Foster Innovation, Minimize Disruption

Successful transformation also requires an awareness of how much potential there is for disrupting people’s lives, Yuhasz said: “This is the empathy part.” Disruptions might be for all the right reasons, but understanding and acknowledging the impact will help engender an understanding of the benefits.

Evangelize the Power of Data to Drive Outcomes

Keep making connections between the outcomes achieved and the role of Data Architecture in deriving value from the activities that led to those outcomes. In a perfect world when the story of the project is shared, he said, others will voluntarily tell the story. “And you’re just agreeing and saying what a great job they did in helping to get the value.” Sharing the credit, sharing the wealth, and building others up pays back huge dividends.

Define “Good”

Have alignment on the definition of what a good outcome should be, using the current roadmap. Find a shared understanding of the problem and ensure that everyone is working toward the same goal. Work toward a baseline shared perception of “good” with stakeholders and users, as well as best practices for getting there.

Know When “Best” is Necessary

The concept of “good” is in relationship with “best” and there’s a lot of room in between those two spaces to deliver a lot of value, he said. However, when it comes to areas that are critical to keeping the lights on, that’s where the highest standard is important.

Simplify the Big Picture

This starts with a problem statement, clarifying the value in doing X or Y, and outlining the construct by which they’ll be implemented. Be careful about the amount of detail, though, because “The more you throw on the page, the farther you get from ‘simple.’”

A simple overview should answer the questions: Why do I care? What am I doing? What should I expect to get out of it, “And then absolutely be able to drill down in detail from there.”

Champion Quick Wins

“The death of many a Data Architecture [or] strategic initiative was that they didn’t stack up enough quick wins up front.” Asking stakeholders to wait six months before starting to see any value is a mistake, Yuhasz said. Be able to articulate at which points they will start to see some real value.

Be Specific About Outcomes

Although it’s tempting to make big promises up front, providing quantifiable outcomes in relationship to the amount of disruption makes it easier to get through transitions with fewer people grumbling. Metrics that illustrate the value of a project engender a sense of cooperation and trust: “We’ll be slowing down by 25%, but the end result will make us 50% more trustworthy.”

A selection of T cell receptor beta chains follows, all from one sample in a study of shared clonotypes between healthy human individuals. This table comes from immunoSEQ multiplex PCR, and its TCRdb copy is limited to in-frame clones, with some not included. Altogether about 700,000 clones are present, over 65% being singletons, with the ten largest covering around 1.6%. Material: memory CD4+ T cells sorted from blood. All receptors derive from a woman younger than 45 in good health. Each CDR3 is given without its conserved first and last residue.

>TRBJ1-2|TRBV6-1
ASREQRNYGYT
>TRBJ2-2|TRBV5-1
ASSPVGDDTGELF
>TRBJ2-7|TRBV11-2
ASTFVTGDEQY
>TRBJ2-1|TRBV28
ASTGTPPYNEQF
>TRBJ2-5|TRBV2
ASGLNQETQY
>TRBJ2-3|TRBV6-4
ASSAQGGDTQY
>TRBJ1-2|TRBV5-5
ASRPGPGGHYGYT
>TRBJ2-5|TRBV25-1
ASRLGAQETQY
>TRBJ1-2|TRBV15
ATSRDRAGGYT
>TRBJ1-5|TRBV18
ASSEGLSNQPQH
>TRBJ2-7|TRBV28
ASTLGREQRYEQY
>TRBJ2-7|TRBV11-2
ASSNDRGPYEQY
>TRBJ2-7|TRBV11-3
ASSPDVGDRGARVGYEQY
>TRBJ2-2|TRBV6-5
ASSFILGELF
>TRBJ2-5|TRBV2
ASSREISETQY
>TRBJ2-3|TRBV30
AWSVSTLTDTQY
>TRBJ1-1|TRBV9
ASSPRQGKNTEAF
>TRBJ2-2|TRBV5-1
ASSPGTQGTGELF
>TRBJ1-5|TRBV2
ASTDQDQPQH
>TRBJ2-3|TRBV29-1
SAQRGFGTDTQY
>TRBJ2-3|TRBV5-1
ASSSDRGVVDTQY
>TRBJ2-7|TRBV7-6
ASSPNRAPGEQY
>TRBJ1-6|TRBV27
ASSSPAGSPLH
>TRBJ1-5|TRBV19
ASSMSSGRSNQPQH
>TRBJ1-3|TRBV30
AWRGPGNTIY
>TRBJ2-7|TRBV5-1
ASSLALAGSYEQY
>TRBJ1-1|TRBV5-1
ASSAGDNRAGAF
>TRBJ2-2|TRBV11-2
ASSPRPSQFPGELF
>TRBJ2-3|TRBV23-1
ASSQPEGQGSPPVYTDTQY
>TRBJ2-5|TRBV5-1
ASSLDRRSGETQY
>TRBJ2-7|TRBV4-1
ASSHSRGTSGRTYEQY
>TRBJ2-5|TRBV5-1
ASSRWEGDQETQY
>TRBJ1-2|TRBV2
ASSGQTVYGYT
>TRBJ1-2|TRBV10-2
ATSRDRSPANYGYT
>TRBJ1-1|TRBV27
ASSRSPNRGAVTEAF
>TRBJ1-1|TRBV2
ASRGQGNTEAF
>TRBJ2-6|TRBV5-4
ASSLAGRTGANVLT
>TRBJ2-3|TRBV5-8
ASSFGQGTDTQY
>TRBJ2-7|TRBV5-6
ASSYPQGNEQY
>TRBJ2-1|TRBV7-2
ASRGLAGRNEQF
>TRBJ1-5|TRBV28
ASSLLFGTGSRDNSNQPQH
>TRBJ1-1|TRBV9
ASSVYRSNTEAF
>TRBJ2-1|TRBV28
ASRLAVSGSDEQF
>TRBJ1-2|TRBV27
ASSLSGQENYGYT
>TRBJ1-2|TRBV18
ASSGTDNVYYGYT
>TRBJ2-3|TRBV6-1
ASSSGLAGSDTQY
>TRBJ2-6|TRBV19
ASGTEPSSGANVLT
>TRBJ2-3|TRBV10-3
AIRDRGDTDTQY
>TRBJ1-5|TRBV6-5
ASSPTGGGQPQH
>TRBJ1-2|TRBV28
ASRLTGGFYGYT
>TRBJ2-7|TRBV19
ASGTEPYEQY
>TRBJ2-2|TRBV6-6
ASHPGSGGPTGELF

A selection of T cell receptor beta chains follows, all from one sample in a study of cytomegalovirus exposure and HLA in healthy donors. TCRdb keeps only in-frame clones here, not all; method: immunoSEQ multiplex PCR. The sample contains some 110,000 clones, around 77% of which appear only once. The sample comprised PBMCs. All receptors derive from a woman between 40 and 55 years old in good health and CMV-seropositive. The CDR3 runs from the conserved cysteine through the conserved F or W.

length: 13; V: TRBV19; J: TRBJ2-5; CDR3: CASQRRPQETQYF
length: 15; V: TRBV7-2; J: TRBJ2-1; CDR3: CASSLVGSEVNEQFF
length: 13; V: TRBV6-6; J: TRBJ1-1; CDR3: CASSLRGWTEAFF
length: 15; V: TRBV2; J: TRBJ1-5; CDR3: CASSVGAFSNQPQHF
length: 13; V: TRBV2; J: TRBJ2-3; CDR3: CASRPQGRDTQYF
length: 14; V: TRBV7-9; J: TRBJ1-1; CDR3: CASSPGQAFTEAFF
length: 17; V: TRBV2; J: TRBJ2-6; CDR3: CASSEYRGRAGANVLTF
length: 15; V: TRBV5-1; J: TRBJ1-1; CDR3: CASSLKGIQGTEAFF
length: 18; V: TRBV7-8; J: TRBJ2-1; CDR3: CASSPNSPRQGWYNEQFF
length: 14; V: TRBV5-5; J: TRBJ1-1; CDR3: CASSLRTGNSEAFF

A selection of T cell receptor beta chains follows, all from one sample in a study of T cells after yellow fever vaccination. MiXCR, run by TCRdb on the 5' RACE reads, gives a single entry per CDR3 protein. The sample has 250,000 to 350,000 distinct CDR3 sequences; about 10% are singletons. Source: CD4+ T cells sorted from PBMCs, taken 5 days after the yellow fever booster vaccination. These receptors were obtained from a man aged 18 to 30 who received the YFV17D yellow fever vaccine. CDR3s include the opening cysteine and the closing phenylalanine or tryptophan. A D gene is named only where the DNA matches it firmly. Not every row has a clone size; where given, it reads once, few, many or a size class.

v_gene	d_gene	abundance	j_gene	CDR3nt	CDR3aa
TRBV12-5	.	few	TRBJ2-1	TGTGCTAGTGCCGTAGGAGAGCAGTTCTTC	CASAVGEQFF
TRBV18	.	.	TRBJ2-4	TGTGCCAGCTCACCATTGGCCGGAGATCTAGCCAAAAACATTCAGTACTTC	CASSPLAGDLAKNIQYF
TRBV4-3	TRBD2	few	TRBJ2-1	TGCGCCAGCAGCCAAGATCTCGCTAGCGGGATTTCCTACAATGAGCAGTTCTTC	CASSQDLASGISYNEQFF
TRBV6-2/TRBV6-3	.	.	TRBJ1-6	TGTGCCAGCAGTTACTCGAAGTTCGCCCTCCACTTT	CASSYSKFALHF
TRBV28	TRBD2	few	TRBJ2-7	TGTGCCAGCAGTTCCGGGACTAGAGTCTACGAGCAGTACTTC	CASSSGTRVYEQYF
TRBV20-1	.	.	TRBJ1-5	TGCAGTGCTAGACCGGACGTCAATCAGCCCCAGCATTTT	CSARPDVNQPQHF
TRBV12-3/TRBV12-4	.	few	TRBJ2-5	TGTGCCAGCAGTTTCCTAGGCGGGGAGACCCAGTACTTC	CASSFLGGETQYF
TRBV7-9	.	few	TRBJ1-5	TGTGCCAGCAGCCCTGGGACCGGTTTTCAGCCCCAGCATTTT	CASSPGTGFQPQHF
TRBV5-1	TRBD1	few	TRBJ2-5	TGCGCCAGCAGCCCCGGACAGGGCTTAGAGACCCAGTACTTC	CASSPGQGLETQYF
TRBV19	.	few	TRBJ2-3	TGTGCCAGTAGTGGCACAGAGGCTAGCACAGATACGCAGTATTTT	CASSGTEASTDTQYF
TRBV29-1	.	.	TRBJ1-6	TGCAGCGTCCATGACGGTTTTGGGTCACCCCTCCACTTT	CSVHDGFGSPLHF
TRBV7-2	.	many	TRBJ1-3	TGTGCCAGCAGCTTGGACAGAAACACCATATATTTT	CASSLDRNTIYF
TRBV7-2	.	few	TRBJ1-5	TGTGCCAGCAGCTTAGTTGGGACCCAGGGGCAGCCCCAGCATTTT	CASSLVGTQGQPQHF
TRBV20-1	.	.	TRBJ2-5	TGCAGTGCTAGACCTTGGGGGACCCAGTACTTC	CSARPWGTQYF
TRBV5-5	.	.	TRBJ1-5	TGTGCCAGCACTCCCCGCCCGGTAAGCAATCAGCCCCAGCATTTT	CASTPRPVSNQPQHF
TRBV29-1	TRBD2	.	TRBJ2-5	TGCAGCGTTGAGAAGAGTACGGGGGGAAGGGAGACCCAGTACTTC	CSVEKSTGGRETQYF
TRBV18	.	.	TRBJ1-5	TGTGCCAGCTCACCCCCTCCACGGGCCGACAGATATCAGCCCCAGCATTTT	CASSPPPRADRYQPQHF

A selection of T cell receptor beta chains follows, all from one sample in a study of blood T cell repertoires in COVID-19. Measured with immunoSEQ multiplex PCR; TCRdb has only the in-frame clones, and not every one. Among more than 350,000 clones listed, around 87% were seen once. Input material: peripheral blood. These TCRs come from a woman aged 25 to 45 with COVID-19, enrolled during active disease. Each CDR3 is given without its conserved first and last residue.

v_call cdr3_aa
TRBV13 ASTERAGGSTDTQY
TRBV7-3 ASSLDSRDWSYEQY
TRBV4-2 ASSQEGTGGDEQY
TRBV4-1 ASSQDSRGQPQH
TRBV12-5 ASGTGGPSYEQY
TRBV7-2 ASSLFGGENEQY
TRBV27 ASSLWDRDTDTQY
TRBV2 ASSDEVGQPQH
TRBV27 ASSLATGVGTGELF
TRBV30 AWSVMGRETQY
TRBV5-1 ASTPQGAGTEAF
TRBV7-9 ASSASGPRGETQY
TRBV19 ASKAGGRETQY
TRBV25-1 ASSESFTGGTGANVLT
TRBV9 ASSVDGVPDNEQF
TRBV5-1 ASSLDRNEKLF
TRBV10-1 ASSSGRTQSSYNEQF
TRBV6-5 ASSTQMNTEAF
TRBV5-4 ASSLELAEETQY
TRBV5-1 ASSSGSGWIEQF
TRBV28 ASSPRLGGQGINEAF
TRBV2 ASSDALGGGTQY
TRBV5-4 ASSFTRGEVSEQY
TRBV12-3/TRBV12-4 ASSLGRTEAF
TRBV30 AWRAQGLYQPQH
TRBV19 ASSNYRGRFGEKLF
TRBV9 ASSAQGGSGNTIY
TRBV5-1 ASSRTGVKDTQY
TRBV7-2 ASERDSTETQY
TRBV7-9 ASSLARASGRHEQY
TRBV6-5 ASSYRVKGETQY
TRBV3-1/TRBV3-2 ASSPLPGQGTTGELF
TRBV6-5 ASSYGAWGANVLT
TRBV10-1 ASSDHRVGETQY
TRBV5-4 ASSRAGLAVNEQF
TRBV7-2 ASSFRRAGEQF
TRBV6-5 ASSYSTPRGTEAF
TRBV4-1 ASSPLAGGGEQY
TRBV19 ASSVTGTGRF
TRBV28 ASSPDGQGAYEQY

Understand the User Community

Stewards, governors, quality admins, analysts, report authors, developers, data scientists — they each have a role in curation and governance. Some will want to focus on determining value to the business and others will be more focused on operations. Listen to learn how each of them prefers to work, recognize the constraints they are bound by, and then empower them, he said, but with guardrails. “You must figure out a way that lets your users do what they must do, while both protecting your firm and providing a promotion path for each individual’s insights and discoveries.”

Communication is Key

Clarity about Data Architecture in the ecosystem is paramount, he said, and how it informs your governance and analytical communities. Also important is clarity about where data will be stored, how to access it, and how the firm will get value from the data. Outline places where experimentation with data is allowed. Align platforms and technologies with the abilities of stewards and stakeholders and talk about how iterations will occur.

Let the Culture Be the Guide

“We all like to say it’s about people, process, and technology,” Yuhasz said, but ultimately, the culture decides how well the people, process, and technology will work together. “Cultural readiness, the skills, the platforms, and adoption: Those will yield your outcomes.” Even with a very basic skills platform and very narrow adoption, he said, good outcomes are possible.

Want to learn more about DATAVERSITY’s upcoming events? Check out our current lineup of online and face-to-face conferences here.

Here is the video of the Data Architecture Online presentation:

We use technologies such as cookies to understand how you use our site and to provide a better user experience. This includes personalizing content, using analytics and improving site operations. We may share your information about your use of our site with third parties in accordance with our Privacy Policy. You can change your cookie settings as described here at any time, but parts of our site may not function correctly without them. By continuing to use our site, you agree that we can save cookies on your device, unless you have disabled cookies.
I Accept